Much like how every individual’s personal financial situation is different than another’s, the business owner or partners who are running the business together have to choose the right way to incorporate the business, so review your business needs carefully and you’ve taken the first step towards building up your business credit file.
3. Get Listed in Online Business Listing Directories
Make sure you list your business name, address, website, and business phone number to the listings. There are even services like Yext or Brightlocal that can help you automate the process if you have multiple locations in multiple states and need to scale the process beyond manual work.
4. Apply for an Employer Identification Number with the IRS
You will need a Taxpayer Identification Number (TIN) to apply for an EIN, which can be a Social Security number or an Individual Taxpayer Identification Number.
5. Register with a Dun and Bradstreet to Get a D-U-N-S® Number
It is free to apply for one, and by doing so, you can establish a basic credit profile with D&B, marking the next step towards building business credit fast.
6. Open a Business Checking and/or Savings Account
This is another step in building up separate business credit scores and gives the credit bureaus another look into the transactions made by your business, and will open the door to better loans and credit accounts in the future after lenders see an established business account.
Use the business account to pay all financial transactions for the business including any business loans and credit card bills.
7. Check Your Business Credit Report Regularly With 3 Bureaus
to look for any errors that shouldn’t be on there, and dispute them if need be.
You want to be sure your business is being reported accurately, especially as you are just starting out and building its reputation. Checking these reports regularly is important as your business is growing.
Since checking your reports registers as a soft inquiry, you don’t have to worry about it dinging your credit scores. Hard inquiries, like when you are applying for several new credit cards or other loans in a short period of time, can negatively affect your scores.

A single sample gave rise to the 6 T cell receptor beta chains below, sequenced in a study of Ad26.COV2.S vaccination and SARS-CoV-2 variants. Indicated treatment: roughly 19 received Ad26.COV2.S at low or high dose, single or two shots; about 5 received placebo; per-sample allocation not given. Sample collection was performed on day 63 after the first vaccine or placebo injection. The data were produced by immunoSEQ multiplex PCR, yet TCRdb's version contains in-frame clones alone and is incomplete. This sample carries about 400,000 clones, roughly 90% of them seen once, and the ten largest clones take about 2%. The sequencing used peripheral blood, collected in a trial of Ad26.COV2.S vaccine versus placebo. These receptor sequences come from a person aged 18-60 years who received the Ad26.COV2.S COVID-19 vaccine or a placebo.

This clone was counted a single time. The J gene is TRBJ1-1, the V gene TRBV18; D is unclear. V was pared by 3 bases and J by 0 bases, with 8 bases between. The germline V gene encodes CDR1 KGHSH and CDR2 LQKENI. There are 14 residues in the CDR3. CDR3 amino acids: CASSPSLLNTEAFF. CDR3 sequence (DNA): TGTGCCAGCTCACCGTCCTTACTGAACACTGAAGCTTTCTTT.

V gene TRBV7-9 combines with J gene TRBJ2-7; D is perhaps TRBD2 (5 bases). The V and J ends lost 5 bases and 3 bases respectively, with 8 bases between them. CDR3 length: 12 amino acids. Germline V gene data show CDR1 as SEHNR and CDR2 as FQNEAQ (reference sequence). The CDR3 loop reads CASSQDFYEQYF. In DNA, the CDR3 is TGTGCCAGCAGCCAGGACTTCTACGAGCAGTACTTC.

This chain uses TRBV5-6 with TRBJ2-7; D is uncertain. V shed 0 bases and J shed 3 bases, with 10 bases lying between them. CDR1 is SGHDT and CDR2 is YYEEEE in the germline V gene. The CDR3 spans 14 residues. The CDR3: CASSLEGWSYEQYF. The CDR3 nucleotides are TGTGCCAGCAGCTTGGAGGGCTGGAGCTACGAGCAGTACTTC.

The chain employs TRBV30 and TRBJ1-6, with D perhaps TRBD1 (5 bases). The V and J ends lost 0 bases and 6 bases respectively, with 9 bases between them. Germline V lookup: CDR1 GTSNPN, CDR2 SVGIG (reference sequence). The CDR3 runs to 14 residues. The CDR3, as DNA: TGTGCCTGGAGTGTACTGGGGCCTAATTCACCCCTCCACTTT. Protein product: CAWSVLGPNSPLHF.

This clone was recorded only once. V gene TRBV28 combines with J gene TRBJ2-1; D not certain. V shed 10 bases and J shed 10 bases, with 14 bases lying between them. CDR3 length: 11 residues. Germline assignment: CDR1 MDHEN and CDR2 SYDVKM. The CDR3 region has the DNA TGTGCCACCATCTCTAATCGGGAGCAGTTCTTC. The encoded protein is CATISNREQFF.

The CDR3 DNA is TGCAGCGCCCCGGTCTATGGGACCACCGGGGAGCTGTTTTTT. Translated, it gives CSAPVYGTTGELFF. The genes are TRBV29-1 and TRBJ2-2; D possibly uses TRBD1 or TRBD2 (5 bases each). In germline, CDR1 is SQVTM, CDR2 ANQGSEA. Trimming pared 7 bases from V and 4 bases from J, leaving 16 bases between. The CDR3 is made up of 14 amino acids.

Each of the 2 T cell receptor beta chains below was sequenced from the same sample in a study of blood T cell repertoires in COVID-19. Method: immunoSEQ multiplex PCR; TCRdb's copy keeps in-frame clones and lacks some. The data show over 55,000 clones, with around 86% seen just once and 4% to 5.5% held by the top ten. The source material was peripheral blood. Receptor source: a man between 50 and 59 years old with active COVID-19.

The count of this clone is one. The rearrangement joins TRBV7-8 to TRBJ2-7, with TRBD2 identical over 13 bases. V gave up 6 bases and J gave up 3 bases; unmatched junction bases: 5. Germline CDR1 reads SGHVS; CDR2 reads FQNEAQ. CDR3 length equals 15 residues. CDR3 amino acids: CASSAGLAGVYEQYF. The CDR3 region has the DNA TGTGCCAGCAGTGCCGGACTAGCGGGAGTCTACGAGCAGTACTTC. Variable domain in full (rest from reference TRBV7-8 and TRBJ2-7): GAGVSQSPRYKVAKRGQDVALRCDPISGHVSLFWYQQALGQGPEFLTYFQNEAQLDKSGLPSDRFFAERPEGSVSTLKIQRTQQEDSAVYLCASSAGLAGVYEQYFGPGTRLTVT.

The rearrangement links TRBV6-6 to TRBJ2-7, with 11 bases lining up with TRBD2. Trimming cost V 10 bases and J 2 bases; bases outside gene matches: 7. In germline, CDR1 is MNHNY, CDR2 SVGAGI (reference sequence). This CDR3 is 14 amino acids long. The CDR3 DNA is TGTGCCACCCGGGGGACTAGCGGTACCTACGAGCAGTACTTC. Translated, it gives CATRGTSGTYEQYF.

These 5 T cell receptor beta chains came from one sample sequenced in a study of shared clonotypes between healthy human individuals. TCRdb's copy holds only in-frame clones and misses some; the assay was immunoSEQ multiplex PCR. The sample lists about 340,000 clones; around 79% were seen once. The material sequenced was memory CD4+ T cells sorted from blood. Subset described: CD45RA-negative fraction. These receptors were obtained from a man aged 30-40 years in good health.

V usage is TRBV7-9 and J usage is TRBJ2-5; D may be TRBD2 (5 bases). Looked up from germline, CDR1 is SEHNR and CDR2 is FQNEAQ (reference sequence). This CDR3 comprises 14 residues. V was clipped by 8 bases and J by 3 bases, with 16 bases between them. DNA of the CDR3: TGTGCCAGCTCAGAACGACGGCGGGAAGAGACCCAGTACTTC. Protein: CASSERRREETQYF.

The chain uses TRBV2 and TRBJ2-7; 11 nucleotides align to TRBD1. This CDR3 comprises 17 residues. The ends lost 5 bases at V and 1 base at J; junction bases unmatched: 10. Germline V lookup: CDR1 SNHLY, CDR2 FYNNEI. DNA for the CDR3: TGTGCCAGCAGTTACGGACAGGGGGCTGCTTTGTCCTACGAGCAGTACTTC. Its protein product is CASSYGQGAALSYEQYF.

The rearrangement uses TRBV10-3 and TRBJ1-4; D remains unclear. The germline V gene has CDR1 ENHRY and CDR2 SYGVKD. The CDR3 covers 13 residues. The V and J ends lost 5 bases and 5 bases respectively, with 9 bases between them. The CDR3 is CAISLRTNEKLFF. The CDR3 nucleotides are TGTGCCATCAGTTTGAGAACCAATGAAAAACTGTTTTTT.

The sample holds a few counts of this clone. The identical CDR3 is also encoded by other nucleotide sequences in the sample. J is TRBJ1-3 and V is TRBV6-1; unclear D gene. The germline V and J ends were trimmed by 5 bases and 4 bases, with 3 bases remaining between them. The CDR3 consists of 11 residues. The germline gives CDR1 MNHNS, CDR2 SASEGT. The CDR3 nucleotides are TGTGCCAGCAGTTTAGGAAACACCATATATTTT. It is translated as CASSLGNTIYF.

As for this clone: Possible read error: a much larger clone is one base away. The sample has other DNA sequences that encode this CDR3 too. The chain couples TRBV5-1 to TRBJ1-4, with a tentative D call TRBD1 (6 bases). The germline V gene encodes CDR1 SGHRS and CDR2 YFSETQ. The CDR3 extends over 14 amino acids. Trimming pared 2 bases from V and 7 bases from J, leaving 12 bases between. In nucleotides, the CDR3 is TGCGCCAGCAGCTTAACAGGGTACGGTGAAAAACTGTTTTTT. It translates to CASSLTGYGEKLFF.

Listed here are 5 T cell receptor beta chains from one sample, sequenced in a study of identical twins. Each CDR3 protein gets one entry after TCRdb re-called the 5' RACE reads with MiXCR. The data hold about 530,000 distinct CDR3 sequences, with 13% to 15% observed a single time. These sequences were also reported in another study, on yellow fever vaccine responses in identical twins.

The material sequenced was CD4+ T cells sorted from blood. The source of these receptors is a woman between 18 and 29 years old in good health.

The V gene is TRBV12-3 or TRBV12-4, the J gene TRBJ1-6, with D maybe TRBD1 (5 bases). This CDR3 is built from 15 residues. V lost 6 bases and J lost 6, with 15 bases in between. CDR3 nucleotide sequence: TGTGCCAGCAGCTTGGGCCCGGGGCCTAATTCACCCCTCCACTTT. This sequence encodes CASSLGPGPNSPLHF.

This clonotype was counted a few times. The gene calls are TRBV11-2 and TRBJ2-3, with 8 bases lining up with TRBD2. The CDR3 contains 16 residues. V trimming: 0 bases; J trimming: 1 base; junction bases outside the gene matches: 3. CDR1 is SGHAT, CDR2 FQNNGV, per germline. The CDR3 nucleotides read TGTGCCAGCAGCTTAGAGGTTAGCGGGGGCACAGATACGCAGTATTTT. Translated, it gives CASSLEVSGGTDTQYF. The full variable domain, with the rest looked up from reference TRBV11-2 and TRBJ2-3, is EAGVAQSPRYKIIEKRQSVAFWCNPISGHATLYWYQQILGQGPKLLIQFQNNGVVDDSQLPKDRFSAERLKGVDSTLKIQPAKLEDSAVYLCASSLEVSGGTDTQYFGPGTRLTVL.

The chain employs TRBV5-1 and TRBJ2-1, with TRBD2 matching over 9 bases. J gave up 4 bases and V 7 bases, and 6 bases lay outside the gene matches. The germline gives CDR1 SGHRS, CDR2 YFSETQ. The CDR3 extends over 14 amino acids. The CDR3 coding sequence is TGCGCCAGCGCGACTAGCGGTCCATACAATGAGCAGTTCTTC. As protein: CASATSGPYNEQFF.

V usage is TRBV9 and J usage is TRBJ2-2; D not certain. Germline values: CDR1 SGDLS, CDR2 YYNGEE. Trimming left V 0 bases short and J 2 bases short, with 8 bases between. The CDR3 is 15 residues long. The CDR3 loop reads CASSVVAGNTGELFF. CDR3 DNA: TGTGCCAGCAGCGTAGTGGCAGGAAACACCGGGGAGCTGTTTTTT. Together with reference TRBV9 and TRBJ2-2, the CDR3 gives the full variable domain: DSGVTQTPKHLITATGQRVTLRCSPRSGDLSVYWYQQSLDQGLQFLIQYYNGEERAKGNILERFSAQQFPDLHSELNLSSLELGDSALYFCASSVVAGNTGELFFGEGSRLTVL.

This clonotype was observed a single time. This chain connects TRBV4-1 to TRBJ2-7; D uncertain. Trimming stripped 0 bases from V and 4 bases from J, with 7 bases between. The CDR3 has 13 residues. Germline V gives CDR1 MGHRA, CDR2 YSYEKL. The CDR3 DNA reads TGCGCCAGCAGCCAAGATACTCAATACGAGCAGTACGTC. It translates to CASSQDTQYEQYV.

8. Get Credit with Vendors/Suppliers/Lenders Who Report to Credit Bureaus
A common payment system set up for businesses to have you as a vendor pay on “Net X day” terms. Common terms are:
- 15 day
- 30 day
- 60 day
- 90 day
Net 30 refers to a payment system in which a business can make normal purchases on credit, with the full bill due in 30 days. 30 days is the most common, but the business can be set up with the varying payment ranges above. What this does is set up your business to make normal purchases on credit through the merchant that needs to be paid in full by the period of time agreed upon.
Not all vendors and merchants report your business transaction history to the credit bureaus, and in some cases you might even have to fulfill certain prerequisites before a company will report your business payment history with them, so find out who will be reporting before assuming so.
9. Open a Business Credit Card
For newer businesses, you generally have to personally guarantee your business credit accounts, but as your business grows, you may eventually be able to get cards without a personal guarantee. Most business credit cards will report to at least one of the business credit bureaus, or to Small Business Financial Exchange, but how each card reports will depend on the issuer, and card issuers don’t always publicly disclose which bureaus they report to.
10. Keep Your Business Information up to Date
Just as it is important to monitor the reporting from each of the business credit bureaus regularly to make sure they are accurate on the bureaus' end, you also have to do your part to keep your businesses information up to date and accurate.
Make sure listings are current, and the credit bureaus have the most up to date information for any changes that your organization goes through.
11. Make Your Payments On Time & in Full, if Possible
12. Keep Your Credit Utilization Percentage Lower
This will have a strong positive effect on your credit scores, and your business will save money faster than if it is carrying a revolving balance, accruing interest month-to-month.
13. Don’t Neglect Your Personal Credit
14. Stay Persistent & Patient
After all of these steps have been completed, it is important to keep up with these important practices over time, making responsible decisions for your business, staying on top of your debts, and evolving when the needs of your business demand it.
Building Good Business Credit Is Worth the Effort
We know you can accomplish your goal of building your business credit; just take it one step at a time and persevere through it all.
If you think we’ve left out a step or you have something else we should correct or add, please take a minute to leave us a comment below.
Here’s to your business credit success!